Development of a coarse-grained model for liquid-like protein assemblies

In this talk, I will describe ongoing efforts in my group aimed at developing an accurate simulation model to study the thermodynamics and kinetics of multiprotein assembly. We use a "top-down" approach for constructing a Cα-based (one interaction site per amino acid) protein model. Development of the proposed model involves comparisons with experimental data available from the recent literature as well as comparisons with atomistic simulations of a single protein chain. The usefulness of our approach will be demonstrated by discussing results on multiple biological systems of interest. Of particular interest to us is the formation of liquid-like assemblies of disordered proteins that have been found to be important for the physiological function of membraneless compartments in living cells including the nucleolus and ribonucleoprotein (RNP) granules as well as many organelles in prokaryotic cells. [mehr]

Quantum computing and its applications in chemistry and physics

Quantum computing is emerging as a new paradigm for the solution of a wide class of problems that are not accessible by conventional high performance classical computers. Quantum computers can in principle efficiently solve problems that require exponential resources on classical hardware, even when using the best known classical algorithms. In the last few years, several interesting solutions with potential quantum speedup have been brought forward in the domain of quantum physics, like the quantum phase estimation and the hybrid variational quantum eigensolver [1] for the solution of optimization problems. The original idea that a quantum computer can potentially solve many-body quantum mechanical problems more efficiently than classical computers is due toR. Feynman who proposed the use of quantum algorithms to investigate the fundamental properties of nature at the quantum scale. In particular, the solution of the electronic structure and statistical mechanics problems is a challenging computational task as the number of resources increases exponentially with the number of degrees of freedom. Thanks to the development of new quantum technologies witnessed over the last decades, we have now the possibility to address this class of problems with the help quantum computers. To achieve this goal, new quantum algorithms able to best exploit the potential quantum speedup of state-of-the-art noisy quantum hardware have also been developed [2,3]. In this talk, I will first introduce the basics of quantum computing using superconducting qubits, focusing on those aspects that are crucial for the implementation of quantum chemistry and physics algorithms. In the second part, I will highlight the potential advantages of the new generation of quantum algorithms for applications in electronic structure calculations for ground [4] and excited states [5], molecular dynamics [6], and statistical physics [7]. [mehr]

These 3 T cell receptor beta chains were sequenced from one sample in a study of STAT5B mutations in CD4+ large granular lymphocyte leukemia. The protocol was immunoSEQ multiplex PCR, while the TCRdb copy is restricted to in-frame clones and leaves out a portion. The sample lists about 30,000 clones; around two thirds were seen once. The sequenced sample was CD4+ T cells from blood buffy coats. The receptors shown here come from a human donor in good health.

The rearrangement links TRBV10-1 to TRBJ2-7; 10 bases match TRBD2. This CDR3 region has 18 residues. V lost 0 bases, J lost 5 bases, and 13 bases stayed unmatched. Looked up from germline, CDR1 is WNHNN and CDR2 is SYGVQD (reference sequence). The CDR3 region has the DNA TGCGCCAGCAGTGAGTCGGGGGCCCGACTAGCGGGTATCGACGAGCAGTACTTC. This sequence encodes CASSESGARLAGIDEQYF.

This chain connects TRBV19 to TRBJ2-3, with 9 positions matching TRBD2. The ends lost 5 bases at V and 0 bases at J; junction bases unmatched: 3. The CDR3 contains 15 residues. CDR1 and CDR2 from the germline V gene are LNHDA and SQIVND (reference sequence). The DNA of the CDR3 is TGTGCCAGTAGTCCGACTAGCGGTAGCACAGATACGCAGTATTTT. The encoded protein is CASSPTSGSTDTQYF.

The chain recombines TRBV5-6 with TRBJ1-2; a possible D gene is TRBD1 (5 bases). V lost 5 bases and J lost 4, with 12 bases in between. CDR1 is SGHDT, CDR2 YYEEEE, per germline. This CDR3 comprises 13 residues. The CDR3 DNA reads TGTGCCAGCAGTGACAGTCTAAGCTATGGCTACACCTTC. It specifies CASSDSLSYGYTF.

Understanding the friction of atomically thin layered materials

Friction is a ubiquitous phenomenon that greatly affects our everyday lives and is responsible for large amounts of energy loss in industrialised societies. Layered materials such as graphene have interesting frictional properties and are often used as (additives to) lubricants to reduce friction and protect against wear. Experimental Atomic Force Microscopy studies and detailed simulations have shown a number of intriguing effects such as friction strengthening and dependence of friction on the number of layers covering a surface. Here, we propose a simple, fundamental, model for friction on thin sheets. We use our model to explain a variety of seemingly contradictory experimental as well as numerical results. This model can serve as a basis for understanding friction on thin sheets, and opens up new possibilities for ultimately controlling their friction and wear protection. [mehr]
Amyloid fibrils are well-ordered supramolecular polymers consisting of thousands of protein molecules connected via intermolecular hydrogen bonds. For intrinsically disordered proteins (IDP), amyloid form is thermodynamically more stable than the native form, and its formation in human body can lead to pathology. Namely, misfolding of small intrinsically disordered neuronal protein α-synuiclein is a hallmark of Parkinson's disease. The fibrillization is an autocatalytic process that can be induced by small amounts of pathological fibrils in a prion-like manner. We studied detailed kinetic mechanism of the α-synuiclein fibrillization and have shown that atypical sigmoidal reaction kinetics and exponential distribution of the length of formed fibrils are the results of a two-step autocatalytic cycle that includes fibril elongation via binding monomers to the ends and formation of new fibril ends due to fibril breaking [1]. This allowed us to identify the fibril ends as the bottleneck of the process and thus the most prospective target for fibrillization inhibitors. We designed several proteins and peptides that selectively bind to the fibril ends and block their growth by creating a steric hindrance [2,3]. This approach permits inhibition of fibril formation at inhibitor concentrations orders of magnitude lower than the concentration of monomeric α-synuclein. In my talk, I will focus mostly on the application of mathematical models for determination of the reaction mechanism based on kinetic data and on design of experiments for refining the models and proving the mechanism. [mehr]